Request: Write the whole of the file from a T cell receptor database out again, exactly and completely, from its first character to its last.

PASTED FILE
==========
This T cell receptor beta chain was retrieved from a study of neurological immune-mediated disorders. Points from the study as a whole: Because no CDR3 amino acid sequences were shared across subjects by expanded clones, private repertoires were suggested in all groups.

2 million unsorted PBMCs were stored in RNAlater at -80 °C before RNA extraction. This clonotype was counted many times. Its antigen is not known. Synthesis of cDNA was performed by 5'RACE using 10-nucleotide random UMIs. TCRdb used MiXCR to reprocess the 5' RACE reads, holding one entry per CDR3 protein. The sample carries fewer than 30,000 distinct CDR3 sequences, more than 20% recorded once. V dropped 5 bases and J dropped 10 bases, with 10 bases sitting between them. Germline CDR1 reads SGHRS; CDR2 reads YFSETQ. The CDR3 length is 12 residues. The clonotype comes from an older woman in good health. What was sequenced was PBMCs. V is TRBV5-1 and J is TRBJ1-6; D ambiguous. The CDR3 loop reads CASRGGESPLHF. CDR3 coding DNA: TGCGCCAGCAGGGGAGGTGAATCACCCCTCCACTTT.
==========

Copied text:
This T cell receptor beta chain was retrieved from a study of neurological immune-mediated disorders. Points from the study as a whole: Because no CDR3 amino acid sequences were shared across subjects by expanded clones, private repertoires were suggested in all groups.

2 million unsorted PBMCs were stored in RNAlater at -80 °C before RNA extraction. This clonotype was counted many times. Its antigen is not known. Synthesis of cDNA was performed by 5'RACE using 10-nucleotide random UMIs. TCRdb used MiXCR to reprocess the 5' RACE reads, holding one entry per CDR3 protein. The sample carries fewer than 30,000 distinct CDR3 sequences, more than 20% recorded once. V dropped 5 bases and J dropped 10 bases, with 10 bases sitting between them. Germline CDR1 reads SGHRS; CDR2 reads YFSETQ. The CDR3 length is 12 residues. The clonotype comes from an older woman in good health. What was sequenced was PBMCs. V is TRBV5-1 and J is TRBJ1-6; D ambiguous. The CDR3 loop reads CASRGGESPLHF. CDR3 coding DNA: TGCGCCAGCAGGGGAGGTGAATCACCCCTCCACTTT.